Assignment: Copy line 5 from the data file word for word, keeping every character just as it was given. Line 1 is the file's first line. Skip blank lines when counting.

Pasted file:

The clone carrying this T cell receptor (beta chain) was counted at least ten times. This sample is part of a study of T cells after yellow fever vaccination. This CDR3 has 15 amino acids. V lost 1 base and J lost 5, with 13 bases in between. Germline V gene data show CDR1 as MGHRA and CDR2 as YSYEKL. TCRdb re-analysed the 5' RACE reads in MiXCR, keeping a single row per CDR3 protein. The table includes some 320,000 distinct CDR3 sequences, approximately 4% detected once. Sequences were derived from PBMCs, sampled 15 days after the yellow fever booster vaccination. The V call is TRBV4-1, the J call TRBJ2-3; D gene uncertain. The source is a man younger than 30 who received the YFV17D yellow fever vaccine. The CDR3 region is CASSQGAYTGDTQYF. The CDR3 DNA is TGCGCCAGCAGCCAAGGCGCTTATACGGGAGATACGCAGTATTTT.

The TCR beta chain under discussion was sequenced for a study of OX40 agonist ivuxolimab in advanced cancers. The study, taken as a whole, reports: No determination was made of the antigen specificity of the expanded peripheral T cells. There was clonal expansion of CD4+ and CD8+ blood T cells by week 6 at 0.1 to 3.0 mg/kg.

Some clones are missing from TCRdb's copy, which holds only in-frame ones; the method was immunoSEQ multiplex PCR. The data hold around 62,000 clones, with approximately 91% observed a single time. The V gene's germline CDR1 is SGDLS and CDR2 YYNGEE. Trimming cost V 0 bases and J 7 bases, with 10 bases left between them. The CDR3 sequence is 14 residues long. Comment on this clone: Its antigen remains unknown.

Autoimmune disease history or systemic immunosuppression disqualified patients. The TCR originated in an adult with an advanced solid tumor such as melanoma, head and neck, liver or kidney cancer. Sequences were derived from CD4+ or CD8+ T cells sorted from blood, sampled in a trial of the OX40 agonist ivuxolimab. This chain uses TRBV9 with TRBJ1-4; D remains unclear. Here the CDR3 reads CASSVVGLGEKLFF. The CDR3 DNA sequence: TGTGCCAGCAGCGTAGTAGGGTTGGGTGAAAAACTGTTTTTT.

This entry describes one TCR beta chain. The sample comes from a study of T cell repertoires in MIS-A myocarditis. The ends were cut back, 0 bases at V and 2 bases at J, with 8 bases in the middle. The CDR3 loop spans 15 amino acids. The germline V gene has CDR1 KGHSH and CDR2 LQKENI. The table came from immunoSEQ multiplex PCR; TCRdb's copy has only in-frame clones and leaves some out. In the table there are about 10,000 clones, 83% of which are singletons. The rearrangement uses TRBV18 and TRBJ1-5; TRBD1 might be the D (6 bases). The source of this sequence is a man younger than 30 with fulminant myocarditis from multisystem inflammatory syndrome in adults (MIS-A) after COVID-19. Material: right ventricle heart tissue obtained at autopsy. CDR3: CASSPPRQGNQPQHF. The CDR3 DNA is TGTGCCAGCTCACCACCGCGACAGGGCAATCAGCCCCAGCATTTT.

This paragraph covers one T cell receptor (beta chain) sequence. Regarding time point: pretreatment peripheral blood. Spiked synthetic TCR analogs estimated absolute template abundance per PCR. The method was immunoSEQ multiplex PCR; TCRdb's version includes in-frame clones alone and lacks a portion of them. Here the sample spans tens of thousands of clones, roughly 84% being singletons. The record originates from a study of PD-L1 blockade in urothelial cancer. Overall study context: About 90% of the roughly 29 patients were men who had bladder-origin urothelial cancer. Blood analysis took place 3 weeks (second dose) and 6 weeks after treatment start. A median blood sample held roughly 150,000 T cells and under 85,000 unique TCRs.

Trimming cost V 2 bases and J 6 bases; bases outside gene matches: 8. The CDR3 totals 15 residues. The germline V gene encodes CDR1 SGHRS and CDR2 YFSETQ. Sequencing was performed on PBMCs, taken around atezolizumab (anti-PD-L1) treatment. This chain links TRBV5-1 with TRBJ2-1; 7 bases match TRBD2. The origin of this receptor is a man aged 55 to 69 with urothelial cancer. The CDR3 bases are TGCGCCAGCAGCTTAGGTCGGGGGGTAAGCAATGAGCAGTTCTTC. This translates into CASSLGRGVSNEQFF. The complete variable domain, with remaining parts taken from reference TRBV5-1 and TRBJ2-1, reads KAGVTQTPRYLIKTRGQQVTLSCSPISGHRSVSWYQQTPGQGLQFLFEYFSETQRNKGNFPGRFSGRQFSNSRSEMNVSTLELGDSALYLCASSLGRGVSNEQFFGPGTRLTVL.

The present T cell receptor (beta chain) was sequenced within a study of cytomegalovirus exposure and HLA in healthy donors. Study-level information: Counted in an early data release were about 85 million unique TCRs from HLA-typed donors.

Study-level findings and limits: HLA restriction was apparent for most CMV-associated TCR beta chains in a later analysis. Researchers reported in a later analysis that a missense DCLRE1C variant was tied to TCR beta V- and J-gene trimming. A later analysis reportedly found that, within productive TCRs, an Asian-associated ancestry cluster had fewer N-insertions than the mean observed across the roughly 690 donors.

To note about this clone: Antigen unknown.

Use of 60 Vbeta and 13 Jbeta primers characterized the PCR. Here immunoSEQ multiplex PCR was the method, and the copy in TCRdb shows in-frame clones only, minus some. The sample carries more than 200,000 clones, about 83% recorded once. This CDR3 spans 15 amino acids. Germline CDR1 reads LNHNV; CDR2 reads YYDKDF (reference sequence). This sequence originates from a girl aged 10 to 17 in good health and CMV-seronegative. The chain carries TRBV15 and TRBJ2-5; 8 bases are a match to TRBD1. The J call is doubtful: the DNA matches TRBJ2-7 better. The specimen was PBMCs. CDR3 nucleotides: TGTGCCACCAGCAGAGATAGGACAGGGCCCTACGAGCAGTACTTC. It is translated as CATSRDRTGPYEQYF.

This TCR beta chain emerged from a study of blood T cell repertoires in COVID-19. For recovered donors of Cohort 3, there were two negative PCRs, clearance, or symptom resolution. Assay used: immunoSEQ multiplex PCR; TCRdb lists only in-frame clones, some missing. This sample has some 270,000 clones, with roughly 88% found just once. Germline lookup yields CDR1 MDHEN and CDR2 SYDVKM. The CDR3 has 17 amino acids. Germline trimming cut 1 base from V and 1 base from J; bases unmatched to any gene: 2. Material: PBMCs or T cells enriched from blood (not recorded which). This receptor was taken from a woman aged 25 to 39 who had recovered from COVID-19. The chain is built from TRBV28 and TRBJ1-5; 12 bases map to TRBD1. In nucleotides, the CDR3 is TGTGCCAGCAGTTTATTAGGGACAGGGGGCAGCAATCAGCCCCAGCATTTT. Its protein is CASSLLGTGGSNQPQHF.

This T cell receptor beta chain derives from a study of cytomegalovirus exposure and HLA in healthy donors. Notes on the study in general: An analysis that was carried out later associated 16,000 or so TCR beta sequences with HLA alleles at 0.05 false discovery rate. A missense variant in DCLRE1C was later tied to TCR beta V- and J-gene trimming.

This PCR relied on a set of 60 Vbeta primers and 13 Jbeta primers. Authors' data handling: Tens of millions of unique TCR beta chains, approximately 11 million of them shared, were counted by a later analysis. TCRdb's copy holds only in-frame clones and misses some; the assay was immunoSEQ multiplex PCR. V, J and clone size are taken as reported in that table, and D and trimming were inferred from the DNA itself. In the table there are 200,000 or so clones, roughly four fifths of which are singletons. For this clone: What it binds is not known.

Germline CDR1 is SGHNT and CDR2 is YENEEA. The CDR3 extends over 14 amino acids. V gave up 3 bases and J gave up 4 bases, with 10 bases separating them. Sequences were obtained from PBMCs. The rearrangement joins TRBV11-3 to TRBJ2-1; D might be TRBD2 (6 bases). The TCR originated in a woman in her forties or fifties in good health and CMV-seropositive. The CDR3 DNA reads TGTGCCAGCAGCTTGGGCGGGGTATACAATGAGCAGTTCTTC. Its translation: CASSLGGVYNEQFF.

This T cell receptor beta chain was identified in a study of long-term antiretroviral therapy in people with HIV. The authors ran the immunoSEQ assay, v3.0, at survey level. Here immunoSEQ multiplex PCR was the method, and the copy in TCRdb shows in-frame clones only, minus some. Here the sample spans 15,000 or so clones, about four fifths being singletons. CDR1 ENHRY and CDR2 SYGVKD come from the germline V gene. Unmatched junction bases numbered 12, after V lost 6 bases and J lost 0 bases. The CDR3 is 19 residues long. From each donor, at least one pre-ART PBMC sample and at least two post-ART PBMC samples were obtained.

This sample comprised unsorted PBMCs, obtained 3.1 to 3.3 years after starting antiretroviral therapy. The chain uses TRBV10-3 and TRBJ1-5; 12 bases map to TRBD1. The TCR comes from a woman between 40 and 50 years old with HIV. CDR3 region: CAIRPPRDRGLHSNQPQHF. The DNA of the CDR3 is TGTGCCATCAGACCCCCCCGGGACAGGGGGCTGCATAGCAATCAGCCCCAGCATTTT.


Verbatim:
This entry describes one TCR beta chain. The sample comes from a study of T cell repertoires in MIS-A myocarditis. The ends were cut back, 0 bases at V and 2 bases at J, with 8 bases in the middle. The CDR3 loop spans 15 amino acids. The germline V gene has CDR1 KGHSH and CDR2 LQKENI. The table came from immunoSEQ multiplex PCR; TCRdb's copy has only in-frame clones and leaves some out. In the table there are about 10,000 clones, 83% of which are singletons. The rearrangement uses TRBV18 and TRBJ1-5; TRBD1 might be the D (6 bases). The source of this sequence is a man younger than 30 with fulminant myocarditis from multisystem inflammatory syndrome in adults (MIS-A) after COVID-19. Material: right ventricle heart tissue obtained at autopsy. CDR3: CASSPPRQGNQPQHF. The CDR3 DNA is TGTGCCAGCTCACCACCGCGACAGGGCAATCAGCCCCAGCATTTT.